on solid ground. The technology industry has been facing
a "triple whammy" of sorts - the decrease
in demand after the huge spend in anticipation of Y2K,
the dot-com bust, and the general economic slowdown.
And now the terrorist attacks and military response
create more uncertainty. But I would characterize this
as a period of caution in terms of IT spending. We are
constantly talking to our customers and many CIOs tell
us that they have been postponing some of their spending,
not canceling it. You can't cancel productivity; eventually
you have to make those investments in the ongoing success
of your business. We've seen difficult times before.
After the recession in the US in the early '90's, IT
spending rebounded sharply. Same thing after the European
recession of '93 and after the Asian financial crisis
in the late '90's. I anticipate we're going to see the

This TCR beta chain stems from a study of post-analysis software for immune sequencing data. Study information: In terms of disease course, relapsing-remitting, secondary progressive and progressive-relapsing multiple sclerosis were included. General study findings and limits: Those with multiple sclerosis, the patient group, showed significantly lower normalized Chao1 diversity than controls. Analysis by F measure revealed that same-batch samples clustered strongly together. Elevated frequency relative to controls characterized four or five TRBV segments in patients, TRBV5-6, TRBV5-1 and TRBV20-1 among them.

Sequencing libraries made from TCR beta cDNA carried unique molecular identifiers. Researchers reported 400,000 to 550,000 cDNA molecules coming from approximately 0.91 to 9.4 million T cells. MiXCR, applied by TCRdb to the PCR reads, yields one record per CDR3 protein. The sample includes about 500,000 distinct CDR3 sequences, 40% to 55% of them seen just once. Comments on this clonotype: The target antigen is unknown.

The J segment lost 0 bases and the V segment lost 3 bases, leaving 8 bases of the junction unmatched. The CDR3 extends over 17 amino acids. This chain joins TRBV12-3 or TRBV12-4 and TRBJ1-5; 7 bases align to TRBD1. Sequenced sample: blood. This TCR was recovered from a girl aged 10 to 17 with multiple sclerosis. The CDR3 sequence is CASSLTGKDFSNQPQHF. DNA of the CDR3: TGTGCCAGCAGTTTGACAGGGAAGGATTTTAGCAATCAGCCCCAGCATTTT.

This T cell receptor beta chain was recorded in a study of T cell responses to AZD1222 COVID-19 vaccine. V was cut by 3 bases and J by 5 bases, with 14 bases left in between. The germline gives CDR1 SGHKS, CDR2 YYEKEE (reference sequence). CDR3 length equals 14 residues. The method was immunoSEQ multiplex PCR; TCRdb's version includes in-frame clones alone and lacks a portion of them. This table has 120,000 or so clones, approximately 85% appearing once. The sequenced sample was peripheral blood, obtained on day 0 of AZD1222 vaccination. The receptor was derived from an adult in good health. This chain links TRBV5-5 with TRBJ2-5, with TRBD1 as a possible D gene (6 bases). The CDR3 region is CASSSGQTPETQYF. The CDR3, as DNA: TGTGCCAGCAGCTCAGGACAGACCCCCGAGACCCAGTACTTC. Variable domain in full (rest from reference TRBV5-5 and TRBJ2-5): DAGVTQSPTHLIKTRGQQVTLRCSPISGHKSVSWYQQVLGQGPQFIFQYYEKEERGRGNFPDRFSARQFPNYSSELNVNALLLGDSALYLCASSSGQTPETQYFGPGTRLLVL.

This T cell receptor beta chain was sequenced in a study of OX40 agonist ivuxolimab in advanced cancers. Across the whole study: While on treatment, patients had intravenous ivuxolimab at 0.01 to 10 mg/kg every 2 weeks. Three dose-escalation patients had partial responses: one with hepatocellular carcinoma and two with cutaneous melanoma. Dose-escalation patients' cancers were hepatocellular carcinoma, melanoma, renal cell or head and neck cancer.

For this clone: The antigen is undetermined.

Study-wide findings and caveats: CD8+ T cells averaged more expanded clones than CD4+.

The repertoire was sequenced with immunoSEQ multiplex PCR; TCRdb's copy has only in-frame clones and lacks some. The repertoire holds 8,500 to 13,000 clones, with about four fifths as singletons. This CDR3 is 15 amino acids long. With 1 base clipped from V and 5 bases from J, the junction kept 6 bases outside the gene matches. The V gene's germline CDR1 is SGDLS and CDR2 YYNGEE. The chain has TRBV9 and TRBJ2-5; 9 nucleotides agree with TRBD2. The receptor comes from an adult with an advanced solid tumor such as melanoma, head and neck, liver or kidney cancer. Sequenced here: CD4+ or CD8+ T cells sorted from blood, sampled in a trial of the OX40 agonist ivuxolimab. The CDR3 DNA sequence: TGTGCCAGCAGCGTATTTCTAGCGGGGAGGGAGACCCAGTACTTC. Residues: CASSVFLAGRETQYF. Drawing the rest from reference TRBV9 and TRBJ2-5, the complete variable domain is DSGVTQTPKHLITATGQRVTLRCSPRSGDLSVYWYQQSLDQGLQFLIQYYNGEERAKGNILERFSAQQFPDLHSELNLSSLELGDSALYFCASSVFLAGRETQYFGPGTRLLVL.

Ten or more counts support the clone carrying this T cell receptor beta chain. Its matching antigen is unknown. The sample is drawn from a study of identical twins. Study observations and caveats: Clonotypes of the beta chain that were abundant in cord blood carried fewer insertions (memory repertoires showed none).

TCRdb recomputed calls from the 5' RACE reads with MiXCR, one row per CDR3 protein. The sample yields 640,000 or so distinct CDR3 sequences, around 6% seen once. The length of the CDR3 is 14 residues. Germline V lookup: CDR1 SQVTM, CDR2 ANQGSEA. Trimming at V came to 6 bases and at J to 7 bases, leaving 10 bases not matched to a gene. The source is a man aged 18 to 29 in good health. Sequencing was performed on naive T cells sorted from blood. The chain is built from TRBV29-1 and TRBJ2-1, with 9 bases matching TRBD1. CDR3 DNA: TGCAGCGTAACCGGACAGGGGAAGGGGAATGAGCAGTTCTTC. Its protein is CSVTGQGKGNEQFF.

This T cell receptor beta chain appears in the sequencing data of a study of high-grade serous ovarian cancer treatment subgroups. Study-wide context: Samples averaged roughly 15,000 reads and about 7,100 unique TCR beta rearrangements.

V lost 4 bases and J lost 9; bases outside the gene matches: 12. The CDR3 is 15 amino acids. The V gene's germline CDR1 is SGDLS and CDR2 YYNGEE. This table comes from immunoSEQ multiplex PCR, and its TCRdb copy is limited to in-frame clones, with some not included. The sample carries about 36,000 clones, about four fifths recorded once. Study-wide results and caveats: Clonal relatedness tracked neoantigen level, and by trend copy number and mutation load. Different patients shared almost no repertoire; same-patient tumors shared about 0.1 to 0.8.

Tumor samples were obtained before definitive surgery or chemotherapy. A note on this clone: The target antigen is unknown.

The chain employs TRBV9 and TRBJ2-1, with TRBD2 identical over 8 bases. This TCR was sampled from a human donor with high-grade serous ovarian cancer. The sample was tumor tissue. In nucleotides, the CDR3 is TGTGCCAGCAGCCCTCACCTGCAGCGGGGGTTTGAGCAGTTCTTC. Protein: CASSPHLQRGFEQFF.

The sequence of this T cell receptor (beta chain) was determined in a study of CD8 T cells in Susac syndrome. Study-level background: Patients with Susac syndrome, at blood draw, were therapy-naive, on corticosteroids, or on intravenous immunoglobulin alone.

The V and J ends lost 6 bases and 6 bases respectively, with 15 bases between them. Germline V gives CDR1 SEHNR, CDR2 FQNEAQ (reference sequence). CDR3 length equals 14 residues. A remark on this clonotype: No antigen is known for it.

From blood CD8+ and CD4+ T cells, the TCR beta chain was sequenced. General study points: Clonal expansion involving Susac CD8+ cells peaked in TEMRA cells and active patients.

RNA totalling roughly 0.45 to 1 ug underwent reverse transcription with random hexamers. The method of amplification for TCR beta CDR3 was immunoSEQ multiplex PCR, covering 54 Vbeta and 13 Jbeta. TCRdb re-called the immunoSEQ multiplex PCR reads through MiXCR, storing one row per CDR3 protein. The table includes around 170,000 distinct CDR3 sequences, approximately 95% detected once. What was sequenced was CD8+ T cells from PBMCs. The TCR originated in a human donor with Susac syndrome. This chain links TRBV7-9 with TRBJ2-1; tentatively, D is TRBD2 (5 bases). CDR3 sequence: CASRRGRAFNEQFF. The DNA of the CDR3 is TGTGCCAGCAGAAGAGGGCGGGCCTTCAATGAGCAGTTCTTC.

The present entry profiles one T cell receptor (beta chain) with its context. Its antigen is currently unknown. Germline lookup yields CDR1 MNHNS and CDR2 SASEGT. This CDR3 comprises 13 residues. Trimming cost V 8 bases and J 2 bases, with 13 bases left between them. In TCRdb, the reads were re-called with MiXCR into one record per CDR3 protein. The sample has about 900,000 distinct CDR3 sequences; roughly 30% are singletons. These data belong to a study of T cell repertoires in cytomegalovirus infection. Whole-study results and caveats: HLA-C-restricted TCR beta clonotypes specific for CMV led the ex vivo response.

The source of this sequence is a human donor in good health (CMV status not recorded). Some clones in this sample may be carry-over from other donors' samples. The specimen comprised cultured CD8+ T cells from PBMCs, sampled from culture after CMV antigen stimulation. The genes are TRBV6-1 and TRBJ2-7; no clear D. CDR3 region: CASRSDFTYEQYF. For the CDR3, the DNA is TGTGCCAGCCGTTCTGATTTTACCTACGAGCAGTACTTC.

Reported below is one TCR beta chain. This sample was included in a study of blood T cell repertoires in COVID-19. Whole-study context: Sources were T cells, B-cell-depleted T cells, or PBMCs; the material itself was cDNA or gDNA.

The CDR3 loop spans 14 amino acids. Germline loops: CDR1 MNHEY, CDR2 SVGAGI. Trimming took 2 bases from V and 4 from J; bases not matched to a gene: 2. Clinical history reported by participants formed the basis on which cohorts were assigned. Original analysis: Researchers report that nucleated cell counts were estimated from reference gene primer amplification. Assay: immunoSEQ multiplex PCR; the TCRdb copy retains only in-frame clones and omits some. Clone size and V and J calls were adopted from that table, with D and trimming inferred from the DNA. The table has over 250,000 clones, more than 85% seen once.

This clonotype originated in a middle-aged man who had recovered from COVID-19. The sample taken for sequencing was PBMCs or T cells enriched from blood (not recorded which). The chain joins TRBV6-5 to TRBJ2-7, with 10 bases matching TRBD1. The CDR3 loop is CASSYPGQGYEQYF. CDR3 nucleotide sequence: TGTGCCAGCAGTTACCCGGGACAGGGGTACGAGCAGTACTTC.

same kind of a rebound here.
Do you think the new economy is dead?
Dell - If you mean the economy based on the global
flow of information, virtually-integrated relationships,
and real-time efficiencies - all of the great benefits
of the Internet - then no. It's certainly not dead.
But if you mean businesses created without regard for
fundamentals like profits and cash flow, then yes. It's
How do you see the future of the WINTEL platform in
the PC segment? Do you think that free software platforms,
such as Linux, could surpass the present dominant platform?
Dell - I see the Wintel platform continuing
to dominate the computing market for years to come.
But more importantly, I see industry and open standards,
like Wintel and Linux, continuing to replace proprietary
Unix architectures in increasingly powerful and complex
systems. Superior price-for-performance in computing
can only be achieved through industry-standard technologies.
As standards like Intel-based architectures and Windows-based
operating systems proliferate, products commoditize.
And as products commoditize, prices come down and volume
increases. Proprietary, one-vendor, architectures are
plagued with high costs, high gross margins, and high
prices, that over time will come under considerable
pressure. In non-proprietary architectures, innovation